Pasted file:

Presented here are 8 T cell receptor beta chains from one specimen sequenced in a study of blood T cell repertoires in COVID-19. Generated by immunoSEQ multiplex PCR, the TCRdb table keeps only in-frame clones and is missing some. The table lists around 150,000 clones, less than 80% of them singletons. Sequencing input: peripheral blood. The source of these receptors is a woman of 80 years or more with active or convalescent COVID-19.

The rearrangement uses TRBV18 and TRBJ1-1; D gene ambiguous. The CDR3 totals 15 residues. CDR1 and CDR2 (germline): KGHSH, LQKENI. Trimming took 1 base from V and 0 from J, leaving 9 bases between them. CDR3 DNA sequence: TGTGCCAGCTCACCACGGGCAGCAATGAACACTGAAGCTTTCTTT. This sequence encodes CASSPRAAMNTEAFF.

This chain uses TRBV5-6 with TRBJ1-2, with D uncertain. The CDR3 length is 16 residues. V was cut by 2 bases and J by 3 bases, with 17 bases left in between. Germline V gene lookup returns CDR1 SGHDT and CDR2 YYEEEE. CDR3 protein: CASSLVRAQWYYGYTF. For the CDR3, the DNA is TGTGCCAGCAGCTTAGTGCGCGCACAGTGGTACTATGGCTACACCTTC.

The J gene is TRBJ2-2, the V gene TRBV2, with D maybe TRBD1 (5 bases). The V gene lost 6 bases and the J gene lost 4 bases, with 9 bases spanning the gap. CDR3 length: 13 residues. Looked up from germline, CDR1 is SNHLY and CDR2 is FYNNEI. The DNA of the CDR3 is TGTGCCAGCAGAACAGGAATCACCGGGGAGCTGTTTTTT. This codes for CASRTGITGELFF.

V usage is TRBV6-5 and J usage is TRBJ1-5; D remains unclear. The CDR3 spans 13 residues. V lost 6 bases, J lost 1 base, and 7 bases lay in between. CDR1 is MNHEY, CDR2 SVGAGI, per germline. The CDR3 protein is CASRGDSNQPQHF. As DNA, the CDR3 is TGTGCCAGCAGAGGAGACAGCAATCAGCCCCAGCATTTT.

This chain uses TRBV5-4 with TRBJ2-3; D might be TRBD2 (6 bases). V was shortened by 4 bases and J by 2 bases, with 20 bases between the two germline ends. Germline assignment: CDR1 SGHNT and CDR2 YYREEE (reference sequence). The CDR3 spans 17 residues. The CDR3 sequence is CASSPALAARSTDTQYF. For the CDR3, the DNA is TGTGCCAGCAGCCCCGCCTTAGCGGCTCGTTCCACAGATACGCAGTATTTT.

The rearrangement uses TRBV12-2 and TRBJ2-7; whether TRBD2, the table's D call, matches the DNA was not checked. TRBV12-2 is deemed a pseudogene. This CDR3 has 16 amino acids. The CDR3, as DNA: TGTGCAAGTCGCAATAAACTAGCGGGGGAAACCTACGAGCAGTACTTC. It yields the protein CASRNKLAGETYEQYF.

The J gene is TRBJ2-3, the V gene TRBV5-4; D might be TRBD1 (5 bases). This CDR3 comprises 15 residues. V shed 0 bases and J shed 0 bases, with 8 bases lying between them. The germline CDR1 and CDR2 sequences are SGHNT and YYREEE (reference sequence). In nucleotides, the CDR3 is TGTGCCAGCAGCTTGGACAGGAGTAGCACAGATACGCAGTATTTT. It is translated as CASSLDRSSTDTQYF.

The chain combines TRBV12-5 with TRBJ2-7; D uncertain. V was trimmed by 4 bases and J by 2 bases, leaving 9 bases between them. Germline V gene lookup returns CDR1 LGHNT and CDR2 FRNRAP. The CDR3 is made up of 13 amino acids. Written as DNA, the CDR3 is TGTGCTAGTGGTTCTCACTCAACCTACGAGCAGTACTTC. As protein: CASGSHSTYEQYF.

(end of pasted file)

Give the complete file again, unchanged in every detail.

Presented here are 8 T cell receptor beta chains from one specimen sequenced in a study of blood T cell repertoires in COVID-19. Generated by immunoSEQ multiplex PCR, the TCRdb table keeps only in-frame clones and is missing some. The table lists around 150,000 clones, less than 80% of them singletons. Sequencing input: peripheral blood. The source of these receptors is a woman of 80 years or more with active or convalescent COVID-19.

The rearrangement uses TRBV18 and TRBJ1-1; D gene ambiguous. The CDR3 totals 15 residues. CDR1 and CDR2 (germline): KGHSH, LQKENI. Trimming took 1 base from V and 0 from J, leaving 9 bases between them. CDR3 DNA sequence: TGTGCCAGCTCACCACGGGCAGCAATGAACACTGAAGCTTTCTTT. This sequence encodes CASSPRAAMNTEAFF.

This chain uses TRBV5-6 with TRBJ1-2, with D uncertain. The CDR3 length is 16 residues. V was cut by 2 bases and J by 3 bases, with 17 bases left in between. Germline V gene lookup returns CDR1 SGHDT and CDR2 YYEEEE. CDR3 protein: CASSLVRAQWYYGYTF. For the CDR3, the DNA is TGTGCCAGCAGCTTAGTGCGCGCACAGTGGTACTATGGCTACACCTTC.

The J gene is TRBJ2-2, the V gene TRBV2, with D maybe TRBD1 (5 bases). The V gene lost 6 bases and the J gene lost 4 bases, with 9 bases spanning the gap. CDR3 length: 13 residues. Looked up from germline, CDR1 is SNHLY and CDR2 is FYNNEI. The DNA of the CDR3 is TGTGCCAGCAGAACAGGAATCACCGGGGAGCTGTTTTTT. This codes for CASRTGITGELFF.

V usage is TRBV6-5 and J usage is TRBJ1-5; D remains unclear. The CDR3 spans 13 residues. V lost 6 bases, J lost 1 base, and 7 bases lay in between. CDR1 is MNHEY, CDR2 SVGAGI, per germline. The CDR3 protein is CASRGDSNQPQHF. As DNA, the CDR3 is TGTGCCAGCAGAGGAGACAGCAATCAGCCCCAGCATTTT.

This chain uses TRBV5-4 with TRBJ2-3; D might be TRBD2 (6 bases). V was shortened by 4 bases and J by 2 bases, with 20 bases between the two germline ends. Germline assignment: CDR1 SGHNT and CDR2 YYREEE (reference sequence). The CDR3 spans 17 residues. The CDR3 sequence is CASSPALAARSTDTQYF. For the CDR3, the DNA is TGTGCCAGCAGCCCCGCCTTAGCGGCTCGTTCCACAGATACGCAGTATTTT.

The rearrangement uses TRBV12-2 and TRBJ2-7; whether TRBD2, the table's D call, matches the DNA was not checked. TRBV12-2 is deemed a pseudogene. This CDR3 has 16 amino acids. The CDR3, as DNA: TGTGCAAGTCGCAATAAACTAGCGGGGGAAACCTACGAGCAGTACTTC. It yields the protein CASRNKLAGETYEQYF.

The J gene is TRBJ2-3, the V gene TRBV5-4; D might be TRBD1 (5 bases). This CDR3 comprises 15 residues. V shed 0 bases and J shed 0 bases, with 8 bases lying between them. The germline CDR1 and CDR2 sequences are SGHNT and YYREEE (reference sequence). In nucleotides, the CDR3 is TGTGCCAGCAGCTTGGACAGGAGTAGCACAGATACGCAGTATTTT. It is translated as CASSLDRSSTDTQYF.

The chain combines TRBV12-5 with TRBJ2-7; D uncertain. V was trimmed by 4 bases and J by 2 bases, leaving 9 bases between them. Germline V gene lookup returns CDR1 LGHNT and CDR2 FRNRAP. The CDR3 is made up of 13 amino acids. Written as DNA, the CDR3 is TGTGCTAGTGGTTCTCACTCAACCTACGAGCAGTACTTC. As protein: CASGSHSTYEQYF.